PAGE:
And Eppler did everything he could to meet that challenge. He traded for Jim Johnson and Ian Kinsler. He signed Zack Cozart and Shohei Ohtani. And all the while, he’s quietly improved the team’s farm system, all the way from worst-in-baseball to garden-variety-bad. They play in the same division as the Astros, so first place is pretty much out of the question. But maybe a Wild Card? Anything can happen once you reach the postseason.
Yet even with your best efforts, life disappoints. You get a new haircut and new clothes for the junior high dance, and the cutie still doesn’t notice you. You cram for the Organic Chem midterm, and you still pull a C-minus. You kill yourself doing interval workouts, and your next 5K is only three seconds faster. Or you’re the 2018 Angels, coming off an 80-82 record, and you’ve been tabbed the early frontrunner for winning the offseason, and then PECOTA projects … exactly the same record. And all of a sudden, you realize your life isn’t a romcom, you’re not going to med school, and you’re as fast as you’ll ever get. And every day brings you closer to 2021. —Rob Mains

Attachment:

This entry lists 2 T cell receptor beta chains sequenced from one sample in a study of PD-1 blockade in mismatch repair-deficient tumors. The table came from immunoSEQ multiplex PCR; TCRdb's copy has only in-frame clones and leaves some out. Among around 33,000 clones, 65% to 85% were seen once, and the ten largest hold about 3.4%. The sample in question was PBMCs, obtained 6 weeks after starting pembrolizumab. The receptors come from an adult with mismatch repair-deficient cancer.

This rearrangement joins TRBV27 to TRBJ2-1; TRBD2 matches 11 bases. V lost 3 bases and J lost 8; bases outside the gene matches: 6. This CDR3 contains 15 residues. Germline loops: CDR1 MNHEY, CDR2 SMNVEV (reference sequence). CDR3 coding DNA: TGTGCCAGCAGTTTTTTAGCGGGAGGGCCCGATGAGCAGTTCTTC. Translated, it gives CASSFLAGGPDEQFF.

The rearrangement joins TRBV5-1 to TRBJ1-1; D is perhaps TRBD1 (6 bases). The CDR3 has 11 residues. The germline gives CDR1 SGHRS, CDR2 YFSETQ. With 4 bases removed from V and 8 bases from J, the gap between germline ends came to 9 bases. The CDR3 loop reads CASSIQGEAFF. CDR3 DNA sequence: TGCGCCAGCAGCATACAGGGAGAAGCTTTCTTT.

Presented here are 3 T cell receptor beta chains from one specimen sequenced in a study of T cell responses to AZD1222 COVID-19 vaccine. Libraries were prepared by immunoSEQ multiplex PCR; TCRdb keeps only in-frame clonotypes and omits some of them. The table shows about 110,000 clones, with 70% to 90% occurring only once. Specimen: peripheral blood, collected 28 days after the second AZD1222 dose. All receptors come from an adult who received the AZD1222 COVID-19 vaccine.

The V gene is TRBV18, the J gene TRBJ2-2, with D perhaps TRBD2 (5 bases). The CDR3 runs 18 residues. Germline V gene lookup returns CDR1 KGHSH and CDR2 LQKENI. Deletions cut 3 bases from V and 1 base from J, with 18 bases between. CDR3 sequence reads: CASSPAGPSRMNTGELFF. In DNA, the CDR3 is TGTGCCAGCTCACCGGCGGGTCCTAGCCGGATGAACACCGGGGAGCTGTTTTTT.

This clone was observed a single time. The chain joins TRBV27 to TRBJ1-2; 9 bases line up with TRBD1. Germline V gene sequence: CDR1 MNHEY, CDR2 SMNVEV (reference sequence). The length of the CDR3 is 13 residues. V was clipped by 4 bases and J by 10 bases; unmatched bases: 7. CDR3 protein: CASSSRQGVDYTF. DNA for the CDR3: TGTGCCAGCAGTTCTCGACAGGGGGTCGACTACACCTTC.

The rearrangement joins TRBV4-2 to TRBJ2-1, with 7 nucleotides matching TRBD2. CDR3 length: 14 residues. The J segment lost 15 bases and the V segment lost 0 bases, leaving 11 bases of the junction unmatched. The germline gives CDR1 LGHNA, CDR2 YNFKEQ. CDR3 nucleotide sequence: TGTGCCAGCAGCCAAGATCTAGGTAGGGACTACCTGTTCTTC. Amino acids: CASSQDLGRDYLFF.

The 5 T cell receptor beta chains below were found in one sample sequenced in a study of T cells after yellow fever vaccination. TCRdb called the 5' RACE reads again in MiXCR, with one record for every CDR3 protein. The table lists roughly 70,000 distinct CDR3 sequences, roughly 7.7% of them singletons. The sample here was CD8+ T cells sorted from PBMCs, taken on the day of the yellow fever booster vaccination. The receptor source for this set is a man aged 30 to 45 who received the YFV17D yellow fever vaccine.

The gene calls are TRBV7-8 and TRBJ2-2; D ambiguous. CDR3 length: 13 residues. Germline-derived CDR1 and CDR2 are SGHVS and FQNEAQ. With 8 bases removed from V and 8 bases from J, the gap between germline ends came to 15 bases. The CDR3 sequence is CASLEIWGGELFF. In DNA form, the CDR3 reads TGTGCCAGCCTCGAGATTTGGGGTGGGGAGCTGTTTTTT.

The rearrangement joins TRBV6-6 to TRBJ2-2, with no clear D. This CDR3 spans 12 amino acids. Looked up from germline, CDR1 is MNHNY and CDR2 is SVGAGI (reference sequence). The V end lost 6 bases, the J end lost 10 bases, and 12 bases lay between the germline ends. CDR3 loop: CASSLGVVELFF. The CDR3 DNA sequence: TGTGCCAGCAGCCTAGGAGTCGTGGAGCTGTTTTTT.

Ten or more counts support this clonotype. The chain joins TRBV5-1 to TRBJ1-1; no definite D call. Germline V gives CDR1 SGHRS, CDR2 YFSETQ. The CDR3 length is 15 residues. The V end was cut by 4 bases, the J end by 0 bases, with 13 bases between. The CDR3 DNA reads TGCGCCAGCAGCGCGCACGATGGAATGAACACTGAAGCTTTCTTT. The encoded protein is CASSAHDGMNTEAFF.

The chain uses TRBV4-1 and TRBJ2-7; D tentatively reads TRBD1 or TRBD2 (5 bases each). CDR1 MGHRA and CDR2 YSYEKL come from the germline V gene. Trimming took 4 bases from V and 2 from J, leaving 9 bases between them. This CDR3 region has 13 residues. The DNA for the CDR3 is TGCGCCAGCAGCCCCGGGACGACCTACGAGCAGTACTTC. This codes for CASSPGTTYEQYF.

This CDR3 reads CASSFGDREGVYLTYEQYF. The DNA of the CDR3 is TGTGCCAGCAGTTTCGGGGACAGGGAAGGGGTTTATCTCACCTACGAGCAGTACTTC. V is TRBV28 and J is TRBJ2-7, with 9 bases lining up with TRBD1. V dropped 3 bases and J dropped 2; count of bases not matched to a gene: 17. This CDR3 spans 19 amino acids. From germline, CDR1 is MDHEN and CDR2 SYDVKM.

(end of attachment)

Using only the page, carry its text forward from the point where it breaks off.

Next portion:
PECOTA expects Lewis Brinson—new Marlins savior now freed of playing time constraints—to be really damn good. So, good, in fact, that he’d probably be the Rookie of the Year favorite if his projected line—including 24 homers, 16 steals, and a .442 slugging percentage—came to fruition. A combined 40 homers/steals might seem a little bonkers for someone with 55 career major-league plate appearances, but Brinson, ranked 18th in our just-released top 101 prospects list and is dripping with the tools to potentially become a 30/30 center fielder one day.
The Marlins have absolutely no reason to limit his playing time this year to help begin building that All-Star foundation. He loved the team when he was young—Juan Pierre was his idol—and now it’s in the interest of both parties that he becomes the next face of the franchise. As a tortured Marlins fan, no other projection makes me happier. And if you come to these pages for our excellent fantasy content, don’t overlook his 333 NFBC ADP. He’ll certainly keep rising as the days pass, but he’ll inevitably end up being a steal either way. —Eddy Almaguer